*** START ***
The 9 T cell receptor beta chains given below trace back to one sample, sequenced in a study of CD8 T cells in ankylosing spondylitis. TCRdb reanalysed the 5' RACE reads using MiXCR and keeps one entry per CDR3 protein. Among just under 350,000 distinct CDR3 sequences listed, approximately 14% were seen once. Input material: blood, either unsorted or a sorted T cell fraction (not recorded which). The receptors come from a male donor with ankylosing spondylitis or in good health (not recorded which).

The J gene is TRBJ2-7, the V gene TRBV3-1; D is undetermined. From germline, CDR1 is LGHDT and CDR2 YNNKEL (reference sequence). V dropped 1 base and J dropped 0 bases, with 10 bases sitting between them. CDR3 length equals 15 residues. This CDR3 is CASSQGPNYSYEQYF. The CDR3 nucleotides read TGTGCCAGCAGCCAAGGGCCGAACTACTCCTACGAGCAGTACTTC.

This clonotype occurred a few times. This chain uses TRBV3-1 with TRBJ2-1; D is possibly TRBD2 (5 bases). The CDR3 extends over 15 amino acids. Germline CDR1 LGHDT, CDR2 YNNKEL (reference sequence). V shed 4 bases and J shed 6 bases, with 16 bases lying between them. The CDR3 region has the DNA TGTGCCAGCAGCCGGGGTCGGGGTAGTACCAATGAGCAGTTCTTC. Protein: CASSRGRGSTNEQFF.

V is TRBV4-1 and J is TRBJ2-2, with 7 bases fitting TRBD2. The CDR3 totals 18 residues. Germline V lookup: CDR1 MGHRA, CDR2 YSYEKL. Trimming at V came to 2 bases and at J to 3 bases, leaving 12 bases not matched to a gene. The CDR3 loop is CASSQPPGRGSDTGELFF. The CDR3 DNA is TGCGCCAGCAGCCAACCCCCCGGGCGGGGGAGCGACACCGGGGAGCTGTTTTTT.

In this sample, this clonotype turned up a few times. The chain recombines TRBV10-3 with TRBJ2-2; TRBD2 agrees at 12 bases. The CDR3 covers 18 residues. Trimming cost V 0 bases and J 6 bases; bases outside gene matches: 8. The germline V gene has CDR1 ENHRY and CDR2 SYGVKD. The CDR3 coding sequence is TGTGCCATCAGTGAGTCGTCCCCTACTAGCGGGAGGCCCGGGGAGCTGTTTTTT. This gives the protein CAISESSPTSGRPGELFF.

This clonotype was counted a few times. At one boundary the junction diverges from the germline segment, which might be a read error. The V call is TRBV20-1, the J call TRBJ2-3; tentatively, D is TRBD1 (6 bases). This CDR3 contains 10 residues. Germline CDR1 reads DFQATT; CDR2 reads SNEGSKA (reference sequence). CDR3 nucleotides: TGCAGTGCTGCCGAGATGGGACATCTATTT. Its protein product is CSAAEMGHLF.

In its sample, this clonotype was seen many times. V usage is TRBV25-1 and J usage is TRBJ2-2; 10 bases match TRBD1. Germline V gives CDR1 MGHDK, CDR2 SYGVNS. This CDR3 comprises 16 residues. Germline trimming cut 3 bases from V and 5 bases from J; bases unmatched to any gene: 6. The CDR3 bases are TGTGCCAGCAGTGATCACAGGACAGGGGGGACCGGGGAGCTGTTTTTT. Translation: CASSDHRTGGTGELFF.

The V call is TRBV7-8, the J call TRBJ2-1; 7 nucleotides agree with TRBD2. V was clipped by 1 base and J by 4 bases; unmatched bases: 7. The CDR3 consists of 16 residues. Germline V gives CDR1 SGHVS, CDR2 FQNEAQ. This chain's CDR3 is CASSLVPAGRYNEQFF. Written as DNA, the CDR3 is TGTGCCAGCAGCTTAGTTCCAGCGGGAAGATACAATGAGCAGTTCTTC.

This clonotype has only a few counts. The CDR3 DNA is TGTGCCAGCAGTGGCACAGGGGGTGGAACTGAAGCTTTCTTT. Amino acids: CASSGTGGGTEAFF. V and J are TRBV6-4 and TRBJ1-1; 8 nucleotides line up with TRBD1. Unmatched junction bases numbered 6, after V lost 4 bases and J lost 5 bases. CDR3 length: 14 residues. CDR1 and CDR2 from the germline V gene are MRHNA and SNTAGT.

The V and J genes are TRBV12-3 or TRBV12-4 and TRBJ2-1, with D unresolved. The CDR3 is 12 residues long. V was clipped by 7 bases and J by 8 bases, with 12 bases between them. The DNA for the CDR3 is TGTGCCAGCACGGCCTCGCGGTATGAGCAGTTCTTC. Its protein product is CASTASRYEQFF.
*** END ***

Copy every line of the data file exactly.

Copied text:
The 9 T cell receptor beta chains given below trace back to one sample, sequenced in a study of CD8 T cells in ankylosing spondylitis. TCRdb reanalysed the 5' RACE reads using MiXCR and keeps one entry per CDR3 protein. Among just under 350,000 distinct CDR3 sequences listed, approximately 14% were seen once. Input material: blood, either unsorted or a sorted T cell fraction (not recorded which). The receptors come from a male donor with ankylosing spondylitis or in good health (not recorded which).

The J gene is TRBJ2-7, the V gene TRBV3-1; D is undetermined. From germline, CDR1 is LGHDT and CDR2 YNNKEL (reference sequence). V dropped 1 base and J dropped 0 bases, with 10 bases sitting between them. CDR3 length equals 15 residues. This CDR3 is CASSQGPNYSYEQYF. The CDR3 nucleotides read TGTGCCAGCAGCCAAGGGCCGAACTACTCCTACGAGCAGTACTTC.

This clonotype occurred a few times. This chain uses TRBV3-1 with TRBJ2-1; D is possibly TRBD2 (5 bases). The CDR3 extends over 15 amino acids. Germline CDR1 LGHDT, CDR2 YNNKEL (reference sequence). V shed 4 bases and J shed 6 bases, with 16 bases lying between them. The CDR3 region has the DNA TGTGCCAGCAGCCGGGGTCGGGGTAGTACCAATGAGCAGTTCTTC. Protein: CASSRGRGSTNEQFF.

V is TRBV4-1 and J is TRBJ2-2, with 7 bases fitting TRBD2. The CDR3 totals 18 residues. Germline V lookup: CDR1 MGHRA, CDR2 YSYEKL. Trimming at V came to 2 bases and at J to 3 bases, leaving 12 bases not matched to a gene. The CDR3 loop is CASSQPPGRGSDTGELFF. The CDR3 DNA is TGCGCCAGCAGCCAACCCCCCGGGCGGGGGAGCGACACCGGGGAGCTGTTTTTT.

In this sample, this clonotype turned up a few times. The chain recombines TRBV10-3 with TRBJ2-2; TRBD2 agrees at 12 bases. The CDR3 covers 18 residues. Trimming cost V 0 bases and J 6 bases; bases outside gene matches: 8. The germline V gene has CDR1 ENHRY and CDR2 SYGVKD. The CDR3 coding sequence is TGTGCCATCAGTGAGTCGTCCCCTACTAGCGGGAGGCCCGGGGAGCTGTTTTTT. This gives the protein CAISESSPTSGRPGELFF.

This clonotype was counted a few times. At one boundary the junction diverges from the germline segment, which might be a read error. The V call is TRBV20-1, the J call TRBJ2-3; tentatively, D is TRBD1 (6 bases). This CDR3 contains 10 residues. Germline CDR1 reads DFQATT; CDR2 reads SNEGSKA (reference sequence). CDR3 nucleotides: TGCAGTGCTGCCGAGATGGGACATCTATTT. Its protein product is CSAAEMGHLF.

In its sample, this clonotype was seen many times. V usage is TRBV25-1 and J usage is TRBJ2-2; 10 bases match TRBD1. Germline V gives CDR1 MGHDK, CDR2 SYGVNS. This CDR3 comprises 16 residues. Germline trimming cut 3 bases from V and 5 bases from J; bases unmatched to any gene: 6. The CDR3 bases are TGTGCCAGCAGTGATCACAGGACAGGGGGGACCGGGGAGCTGTTTTTT. Translation: CASSDHRTGGTGELFF.

The V call is TRBV7-8, the J call TRBJ2-1; 7 nucleotides agree with TRBD2. V was clipped by 1 base and J by 4 bases; unmatched bases: 7. The CDR3 consists of 16 residues. Germline V gives CDR1 SGHVS, CDR2 FQNEAQ. This chain's CDR3 is CASSLVPAGRYNEQFF. Written as DNA, the CDR3 is TGTGCCAGCAGCTTAGTTCCAGCGGGAAGATACAATGAGCAGTTCTTC.

This clonotype has only a few counts. The CDR3 DNA is TGTGCCAGCAGTGGCACAGGGGGTGGAACTGAAGCTTTCTTT. Amino acids: CASSGTGGGTEAFF. V and J are TRBV6-4 and TRBJ1-1; 8 nucleotides line up with TRBD1. Unmatched junction bases numbered 6, after V lost 4 bases and J lost 5 bases. CDR3 length: 14 residues. CDR1 and CDR2 from the germline V gene are MRHNA and SNTAGT.

The V and J genes are TRBV12-3 or TRBV12-4 and TRBJ2-1, with D unresolved. The CDR3 is 12 residues long. V was clipped by 7 bases and J by 8 bases, with 12 bases between them. The DNA for the CDR3 is TGTGCCAGCACGGCCTCGCGGTATGAGCAGTTCTTC. Its protein product is CASTASRYEQFF.